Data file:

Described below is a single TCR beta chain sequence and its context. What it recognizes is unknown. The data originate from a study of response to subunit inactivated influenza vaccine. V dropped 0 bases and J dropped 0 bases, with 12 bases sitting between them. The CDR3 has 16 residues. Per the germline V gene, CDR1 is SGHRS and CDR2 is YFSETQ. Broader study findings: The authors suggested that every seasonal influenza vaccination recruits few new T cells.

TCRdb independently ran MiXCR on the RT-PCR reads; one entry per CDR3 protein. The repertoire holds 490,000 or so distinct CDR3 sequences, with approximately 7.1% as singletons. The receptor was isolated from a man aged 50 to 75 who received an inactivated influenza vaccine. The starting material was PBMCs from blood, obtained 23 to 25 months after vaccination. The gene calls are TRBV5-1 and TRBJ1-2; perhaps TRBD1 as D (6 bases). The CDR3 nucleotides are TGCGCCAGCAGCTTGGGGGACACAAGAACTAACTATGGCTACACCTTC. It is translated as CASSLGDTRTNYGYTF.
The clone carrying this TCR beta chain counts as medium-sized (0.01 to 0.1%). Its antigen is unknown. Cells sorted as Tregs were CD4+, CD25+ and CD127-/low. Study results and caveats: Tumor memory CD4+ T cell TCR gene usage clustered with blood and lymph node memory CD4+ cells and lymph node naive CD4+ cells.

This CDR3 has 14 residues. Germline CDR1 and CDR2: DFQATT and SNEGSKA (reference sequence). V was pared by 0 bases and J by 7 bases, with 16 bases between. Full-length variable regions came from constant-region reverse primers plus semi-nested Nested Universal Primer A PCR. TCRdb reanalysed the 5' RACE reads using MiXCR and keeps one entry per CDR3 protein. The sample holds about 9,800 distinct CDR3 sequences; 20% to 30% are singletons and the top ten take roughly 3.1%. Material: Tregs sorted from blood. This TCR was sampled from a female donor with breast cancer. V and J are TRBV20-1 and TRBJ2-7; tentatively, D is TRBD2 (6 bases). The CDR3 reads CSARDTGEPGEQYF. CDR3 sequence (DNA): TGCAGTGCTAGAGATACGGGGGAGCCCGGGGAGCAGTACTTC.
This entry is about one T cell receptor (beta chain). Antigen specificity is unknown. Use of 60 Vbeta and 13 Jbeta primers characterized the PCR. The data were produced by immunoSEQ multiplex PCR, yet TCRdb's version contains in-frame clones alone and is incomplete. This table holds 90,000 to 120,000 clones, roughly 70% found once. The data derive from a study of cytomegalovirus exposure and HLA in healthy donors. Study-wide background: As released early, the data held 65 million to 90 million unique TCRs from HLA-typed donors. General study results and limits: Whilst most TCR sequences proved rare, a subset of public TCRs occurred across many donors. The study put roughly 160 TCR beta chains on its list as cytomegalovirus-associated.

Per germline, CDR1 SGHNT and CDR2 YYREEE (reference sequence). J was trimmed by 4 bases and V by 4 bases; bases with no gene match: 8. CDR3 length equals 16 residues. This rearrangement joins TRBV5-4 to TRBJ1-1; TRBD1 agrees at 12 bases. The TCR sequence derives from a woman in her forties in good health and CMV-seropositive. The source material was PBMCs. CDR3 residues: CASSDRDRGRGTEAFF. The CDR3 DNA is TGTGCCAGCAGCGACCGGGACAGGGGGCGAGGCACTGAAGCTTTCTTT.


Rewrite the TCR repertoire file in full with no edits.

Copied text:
Described below is a single TCR beta chain sequence and its context. What it recognizes is unknown. The data originate from a study of response to subunit inactivated influenza vaccine. V dropped 0 bases and J dropped 0 bases, with 12 bases sitting between them. The CDR3 has 16 residues. Per the germline V gene, CDR1 is SGHRS and CDR2 is YFSETQ. Broader study findings: The authors suggested that every seasonal influenza vaccination recruits few new T cells.

TCRdb independently ran MiXCR on the RT-PCR reads; one entry per CDR3 protein. The repertoire holds 490,000 or so distinct CDR3 sequences, with approximately 7.1% as singletons. The receptor was isolated from a man aged 50 to 75 who received an inactivated influenza vaccine. The starting material was PBMCs from blood, obtained 23 to 25 months after vaccination. The gene calls are TRBV5-1 and TRBJ1-2; perhaps TRBD1 as D (6 bases). The CDR3 nucleotides are TGCGCCAGCAGCTTGGGGGACACAAGAACTAACTATGGCTACACCTTC. It is translated as CASSLGDTRTNYGYTF.
The clone carrying this TCR beta chain counts as medium-sized (0.01 to 0.1%). Its antigen is unknown. Cells sorted as Tregs were CD4+, CD25+ and CD127-/low. Study results and caveats: Tumor memory CD4+ T cell TCR gene usage clustered with blood and lymph node memory CD4+ cells and lymph node naive CD4+ cells.

This CDR3 has 14 residues. Germline CDR1 and CDR2: DFQATT and SNEGSKA (reference sequence). V was pared by 0 bases and J by 7 bases, with 16 bases between. Full-length variable regions came from constant-region reverse primers plus semi-nested Nested Universal Primer A PCR. TCRdb reanalysed the 5' RACE reads using MiXCR and keeps one entry per CDR3 protein. The sample holds about 9,800 distinct CDR3 sequences; 20% to 30% are singletons and the top ten take roughly 3.1%. Material: Tregs sorted from blood. This TCR was sampled from a female donor with breast cancer. V and J are TRBV20-1 and TRBJ2-7; tentatively, D is TRBD2 (6 bases). The CDR3 reads CSARDTGEPGEQYF. CDR3 sequence (DNA): TGCAGTGCTAGAGATACGGGGGAGCCCGGGGAGCAGTACTTC.
This entry is about one T cell receptor (beta chain). Antigen specificity is unknown. Use of 60 Vbeta and 13 Jbeta primers characterized the PCR. The data were produced by immunoSEQ multiplex PCR, yet TCRdb's version contains in-frame clones alone and is incomplete. This table holds 90,000 to 120,000 clones, roughly 70% found once. The data derive from a study of cytomegalovirus exposure and HLA in healthy donors. Study-wide background: As released early, the data held 65 million to 90 million unique TCRs from HLA-typed donors. General study results and limits: Whilst most TCR sequences proved rare, a subset of public TCRs occurred across many donors. The study put roughly 160 TCR beta chains on its list as cytomegalovirus-associated.

Per germline, CDR1 SGHNT and CDR2 YYREEE (reference sequence). J was trimmed by 4 bases and V by 4 bases; bases with no gene match: 8. CDR3 length equals 16 residues. This rearrangement joins TRBV5-4 to TRBJ1-1; TRBD1 agrees at 12 bases. The TCR sequence derives from a woman in her forties in good health and CMV-seropositive. The source material was PBMCs. CDR3 residues: CASSDRDRGRGTEAFF. The CDR3 DNA is TGTGCCAGCAGCGACCGGGACAGGGGGCGAGGCACTGAAGCTTTCTTT.